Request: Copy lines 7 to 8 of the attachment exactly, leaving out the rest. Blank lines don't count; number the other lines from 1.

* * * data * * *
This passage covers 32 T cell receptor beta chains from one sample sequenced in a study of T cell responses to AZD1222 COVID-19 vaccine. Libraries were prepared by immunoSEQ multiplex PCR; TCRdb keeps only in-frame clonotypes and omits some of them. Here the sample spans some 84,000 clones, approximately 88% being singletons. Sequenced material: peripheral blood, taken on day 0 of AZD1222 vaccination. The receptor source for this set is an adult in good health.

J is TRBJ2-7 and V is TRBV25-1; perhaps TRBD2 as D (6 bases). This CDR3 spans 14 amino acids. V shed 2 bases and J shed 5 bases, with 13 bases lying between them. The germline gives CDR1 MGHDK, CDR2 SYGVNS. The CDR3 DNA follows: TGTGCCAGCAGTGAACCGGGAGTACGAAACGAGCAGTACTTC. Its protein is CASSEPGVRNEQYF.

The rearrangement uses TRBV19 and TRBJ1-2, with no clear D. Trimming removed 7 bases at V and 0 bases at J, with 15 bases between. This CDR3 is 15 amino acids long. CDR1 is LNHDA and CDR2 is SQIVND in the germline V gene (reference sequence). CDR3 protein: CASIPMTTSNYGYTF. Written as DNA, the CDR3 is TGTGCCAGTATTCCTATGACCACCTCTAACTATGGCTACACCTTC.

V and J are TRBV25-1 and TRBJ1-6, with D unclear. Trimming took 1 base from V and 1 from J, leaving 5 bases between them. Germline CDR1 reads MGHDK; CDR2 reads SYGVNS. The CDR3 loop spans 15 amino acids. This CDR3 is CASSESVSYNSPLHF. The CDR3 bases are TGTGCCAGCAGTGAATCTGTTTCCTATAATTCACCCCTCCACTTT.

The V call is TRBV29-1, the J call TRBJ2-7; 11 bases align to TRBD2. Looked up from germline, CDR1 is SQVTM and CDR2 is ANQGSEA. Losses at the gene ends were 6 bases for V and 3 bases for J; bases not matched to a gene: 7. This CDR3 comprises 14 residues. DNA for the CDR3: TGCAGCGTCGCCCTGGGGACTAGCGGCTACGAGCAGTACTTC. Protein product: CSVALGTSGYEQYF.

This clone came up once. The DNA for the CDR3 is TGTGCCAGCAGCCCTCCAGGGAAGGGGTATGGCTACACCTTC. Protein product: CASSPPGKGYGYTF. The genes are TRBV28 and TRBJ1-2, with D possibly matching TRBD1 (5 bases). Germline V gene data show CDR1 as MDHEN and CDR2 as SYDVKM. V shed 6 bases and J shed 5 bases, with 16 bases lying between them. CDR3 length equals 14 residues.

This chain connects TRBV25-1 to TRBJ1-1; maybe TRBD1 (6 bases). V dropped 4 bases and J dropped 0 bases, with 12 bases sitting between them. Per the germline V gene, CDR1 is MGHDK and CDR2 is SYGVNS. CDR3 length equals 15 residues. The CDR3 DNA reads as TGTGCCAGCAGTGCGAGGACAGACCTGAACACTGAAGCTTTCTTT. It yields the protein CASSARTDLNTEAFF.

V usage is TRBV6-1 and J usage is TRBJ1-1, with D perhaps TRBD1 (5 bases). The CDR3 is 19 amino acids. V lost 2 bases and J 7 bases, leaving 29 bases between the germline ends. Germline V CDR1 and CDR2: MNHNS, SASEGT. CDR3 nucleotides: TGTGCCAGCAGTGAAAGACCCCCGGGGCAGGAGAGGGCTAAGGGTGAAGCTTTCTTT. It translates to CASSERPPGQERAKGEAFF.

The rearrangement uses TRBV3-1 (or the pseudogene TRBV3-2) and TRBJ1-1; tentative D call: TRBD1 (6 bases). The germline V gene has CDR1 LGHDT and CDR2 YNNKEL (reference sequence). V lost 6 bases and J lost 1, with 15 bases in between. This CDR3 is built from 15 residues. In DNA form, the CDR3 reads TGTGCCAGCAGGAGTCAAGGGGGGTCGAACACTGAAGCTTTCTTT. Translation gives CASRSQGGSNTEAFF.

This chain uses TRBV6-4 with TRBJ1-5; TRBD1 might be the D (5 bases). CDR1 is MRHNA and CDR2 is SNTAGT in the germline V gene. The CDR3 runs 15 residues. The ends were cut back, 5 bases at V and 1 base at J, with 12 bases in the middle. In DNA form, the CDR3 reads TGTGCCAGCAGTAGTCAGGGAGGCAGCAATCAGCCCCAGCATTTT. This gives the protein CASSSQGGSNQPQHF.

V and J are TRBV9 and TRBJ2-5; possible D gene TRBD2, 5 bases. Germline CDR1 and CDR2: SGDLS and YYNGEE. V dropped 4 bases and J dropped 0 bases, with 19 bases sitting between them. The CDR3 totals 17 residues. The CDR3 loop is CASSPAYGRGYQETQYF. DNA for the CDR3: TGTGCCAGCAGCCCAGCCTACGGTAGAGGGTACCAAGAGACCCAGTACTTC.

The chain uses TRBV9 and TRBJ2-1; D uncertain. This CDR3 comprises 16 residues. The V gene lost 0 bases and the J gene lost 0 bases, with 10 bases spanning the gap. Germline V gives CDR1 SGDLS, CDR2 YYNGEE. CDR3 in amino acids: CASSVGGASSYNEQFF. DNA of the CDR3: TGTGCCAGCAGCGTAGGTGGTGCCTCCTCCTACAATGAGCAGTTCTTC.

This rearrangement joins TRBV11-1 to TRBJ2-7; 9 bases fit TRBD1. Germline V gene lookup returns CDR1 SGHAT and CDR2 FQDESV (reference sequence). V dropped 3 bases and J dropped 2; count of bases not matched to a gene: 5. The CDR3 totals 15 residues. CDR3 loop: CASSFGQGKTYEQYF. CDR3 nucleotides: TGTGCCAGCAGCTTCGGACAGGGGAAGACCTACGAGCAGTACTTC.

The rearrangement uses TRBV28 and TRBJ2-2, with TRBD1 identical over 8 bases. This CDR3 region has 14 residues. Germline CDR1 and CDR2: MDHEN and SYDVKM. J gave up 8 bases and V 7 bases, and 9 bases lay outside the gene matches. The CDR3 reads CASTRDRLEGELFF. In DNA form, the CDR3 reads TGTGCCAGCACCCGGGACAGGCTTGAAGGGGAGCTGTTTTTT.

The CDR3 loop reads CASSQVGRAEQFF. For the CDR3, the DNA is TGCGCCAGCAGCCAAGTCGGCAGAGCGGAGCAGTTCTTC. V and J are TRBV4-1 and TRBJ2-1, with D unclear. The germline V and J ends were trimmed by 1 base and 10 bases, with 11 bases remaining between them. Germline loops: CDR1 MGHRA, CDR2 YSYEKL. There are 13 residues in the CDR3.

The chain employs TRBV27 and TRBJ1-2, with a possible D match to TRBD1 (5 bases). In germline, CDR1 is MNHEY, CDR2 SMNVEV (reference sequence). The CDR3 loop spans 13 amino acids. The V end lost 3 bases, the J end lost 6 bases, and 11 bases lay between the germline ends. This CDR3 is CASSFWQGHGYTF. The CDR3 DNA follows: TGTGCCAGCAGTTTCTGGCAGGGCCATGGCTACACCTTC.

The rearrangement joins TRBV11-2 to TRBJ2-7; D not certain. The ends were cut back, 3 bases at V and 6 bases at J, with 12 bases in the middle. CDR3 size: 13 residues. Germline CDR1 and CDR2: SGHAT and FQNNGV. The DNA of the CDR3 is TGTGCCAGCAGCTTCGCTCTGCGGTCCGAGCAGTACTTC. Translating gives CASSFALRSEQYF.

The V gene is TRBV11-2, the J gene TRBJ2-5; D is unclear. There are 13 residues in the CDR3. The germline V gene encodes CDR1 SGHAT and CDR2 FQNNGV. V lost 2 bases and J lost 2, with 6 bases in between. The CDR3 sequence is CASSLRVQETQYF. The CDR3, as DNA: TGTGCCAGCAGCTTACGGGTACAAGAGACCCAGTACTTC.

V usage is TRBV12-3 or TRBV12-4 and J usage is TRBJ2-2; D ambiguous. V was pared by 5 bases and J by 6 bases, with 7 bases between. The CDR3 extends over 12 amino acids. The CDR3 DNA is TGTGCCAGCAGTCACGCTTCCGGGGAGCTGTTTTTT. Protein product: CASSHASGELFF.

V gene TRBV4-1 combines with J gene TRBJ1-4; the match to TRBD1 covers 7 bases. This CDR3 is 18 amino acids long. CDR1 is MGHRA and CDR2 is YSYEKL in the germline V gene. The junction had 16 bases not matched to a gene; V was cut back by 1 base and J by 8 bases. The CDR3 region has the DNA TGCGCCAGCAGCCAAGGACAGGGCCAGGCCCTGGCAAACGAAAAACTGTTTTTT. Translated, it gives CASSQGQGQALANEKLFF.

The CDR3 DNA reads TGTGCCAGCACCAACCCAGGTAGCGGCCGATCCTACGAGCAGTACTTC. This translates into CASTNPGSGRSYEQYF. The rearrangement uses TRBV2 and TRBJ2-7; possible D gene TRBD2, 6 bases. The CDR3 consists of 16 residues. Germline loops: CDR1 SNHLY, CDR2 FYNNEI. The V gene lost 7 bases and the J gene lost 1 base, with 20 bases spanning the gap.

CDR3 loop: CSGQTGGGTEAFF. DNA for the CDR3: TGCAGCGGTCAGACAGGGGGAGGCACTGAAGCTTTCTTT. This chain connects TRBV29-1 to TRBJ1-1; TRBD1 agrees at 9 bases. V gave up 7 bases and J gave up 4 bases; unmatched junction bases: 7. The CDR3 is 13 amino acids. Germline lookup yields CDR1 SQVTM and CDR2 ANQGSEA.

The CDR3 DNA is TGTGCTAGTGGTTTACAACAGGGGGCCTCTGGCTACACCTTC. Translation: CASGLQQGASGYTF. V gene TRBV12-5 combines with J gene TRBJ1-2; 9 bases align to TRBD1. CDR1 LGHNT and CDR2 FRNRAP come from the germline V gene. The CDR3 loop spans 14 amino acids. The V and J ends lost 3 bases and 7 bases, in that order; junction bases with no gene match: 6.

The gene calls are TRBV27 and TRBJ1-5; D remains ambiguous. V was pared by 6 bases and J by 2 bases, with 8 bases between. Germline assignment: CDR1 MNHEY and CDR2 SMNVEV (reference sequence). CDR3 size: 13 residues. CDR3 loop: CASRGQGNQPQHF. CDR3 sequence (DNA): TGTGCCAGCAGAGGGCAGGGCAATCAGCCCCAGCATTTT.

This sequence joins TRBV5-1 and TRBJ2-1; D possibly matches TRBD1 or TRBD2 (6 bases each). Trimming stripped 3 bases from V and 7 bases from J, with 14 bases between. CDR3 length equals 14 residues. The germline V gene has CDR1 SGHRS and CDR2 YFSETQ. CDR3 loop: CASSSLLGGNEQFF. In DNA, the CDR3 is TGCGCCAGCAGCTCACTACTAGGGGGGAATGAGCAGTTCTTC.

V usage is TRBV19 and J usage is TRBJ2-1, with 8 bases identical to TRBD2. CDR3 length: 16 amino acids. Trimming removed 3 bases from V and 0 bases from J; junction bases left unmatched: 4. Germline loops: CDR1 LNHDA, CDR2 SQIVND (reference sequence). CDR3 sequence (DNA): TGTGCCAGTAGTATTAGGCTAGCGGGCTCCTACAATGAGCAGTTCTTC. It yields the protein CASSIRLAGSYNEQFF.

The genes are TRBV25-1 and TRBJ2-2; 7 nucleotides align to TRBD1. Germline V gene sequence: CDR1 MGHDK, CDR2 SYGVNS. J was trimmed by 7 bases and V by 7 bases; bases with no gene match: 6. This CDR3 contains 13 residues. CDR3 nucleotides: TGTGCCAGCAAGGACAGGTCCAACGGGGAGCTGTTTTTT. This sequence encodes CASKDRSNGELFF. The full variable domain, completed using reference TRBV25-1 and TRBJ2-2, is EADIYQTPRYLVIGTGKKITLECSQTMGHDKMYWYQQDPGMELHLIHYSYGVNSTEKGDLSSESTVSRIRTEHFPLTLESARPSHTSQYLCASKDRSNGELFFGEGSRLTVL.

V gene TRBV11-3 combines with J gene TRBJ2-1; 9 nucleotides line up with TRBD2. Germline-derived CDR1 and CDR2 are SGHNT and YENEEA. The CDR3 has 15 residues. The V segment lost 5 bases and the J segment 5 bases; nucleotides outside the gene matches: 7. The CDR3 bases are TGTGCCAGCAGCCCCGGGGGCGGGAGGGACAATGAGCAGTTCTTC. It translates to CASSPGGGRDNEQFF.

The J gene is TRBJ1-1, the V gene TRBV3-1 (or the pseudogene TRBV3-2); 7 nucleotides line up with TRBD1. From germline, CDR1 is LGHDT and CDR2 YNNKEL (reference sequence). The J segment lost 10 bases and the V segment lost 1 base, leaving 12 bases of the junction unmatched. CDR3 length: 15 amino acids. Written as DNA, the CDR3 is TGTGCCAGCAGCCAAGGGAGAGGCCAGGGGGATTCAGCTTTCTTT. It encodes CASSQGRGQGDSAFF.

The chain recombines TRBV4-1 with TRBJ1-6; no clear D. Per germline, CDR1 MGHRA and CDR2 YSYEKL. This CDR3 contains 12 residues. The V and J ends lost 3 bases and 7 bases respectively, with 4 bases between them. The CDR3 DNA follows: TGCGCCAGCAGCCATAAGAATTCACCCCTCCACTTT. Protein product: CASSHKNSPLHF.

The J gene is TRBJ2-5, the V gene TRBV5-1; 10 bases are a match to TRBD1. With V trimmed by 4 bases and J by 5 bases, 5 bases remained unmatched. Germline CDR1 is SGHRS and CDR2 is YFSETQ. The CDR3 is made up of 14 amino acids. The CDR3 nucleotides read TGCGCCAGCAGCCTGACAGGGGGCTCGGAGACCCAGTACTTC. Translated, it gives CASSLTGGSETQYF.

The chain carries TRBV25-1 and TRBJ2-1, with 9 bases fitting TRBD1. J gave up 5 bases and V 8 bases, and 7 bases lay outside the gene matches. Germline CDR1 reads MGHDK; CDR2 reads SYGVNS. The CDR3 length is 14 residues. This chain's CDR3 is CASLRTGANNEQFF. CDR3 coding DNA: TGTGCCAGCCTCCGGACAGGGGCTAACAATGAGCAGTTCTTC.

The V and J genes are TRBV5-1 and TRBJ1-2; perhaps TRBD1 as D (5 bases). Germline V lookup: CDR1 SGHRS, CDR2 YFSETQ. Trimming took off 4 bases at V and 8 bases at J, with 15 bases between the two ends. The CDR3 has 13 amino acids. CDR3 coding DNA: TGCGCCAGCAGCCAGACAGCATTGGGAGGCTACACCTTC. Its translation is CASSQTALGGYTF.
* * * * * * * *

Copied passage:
This chain connects TRBV25-1 to TRBJ1-1; maybe TRBD1 (6 bases). V dropped 4 bases and J dropped 0 bases, with 12 bases sitting between them. Per the germline V gene, CDR1 is MGHDK and CDR2 is SYGVNS. CDR3 length equals 15 residues. The CDR3 DNA reads as TGTGCCAGCAGTGCGAGGACAGACCTGAACACTGAAGCTTTCTTT. It yields the protein CASSARTDLNTEAFF.

V usage is TRBV6-1 and J usage is TRBJ1-1, with D perhaps TRBD1 (5 bases). The CDR3 is 19 amino acids. V lost 2 bases and J 7 bases, leaving 29 bases between the germline ends. Germline V CDR1 and CDR2: MNHNS, SASEGT. CDR3 nucleotides: TGTGCCAGCAGTGAAAGACCCCCGGGGCAGGAGAGGGCTAAGGGTGAAGCTTTCTTT. It translates to CASSERPPGQERAKGEAFF.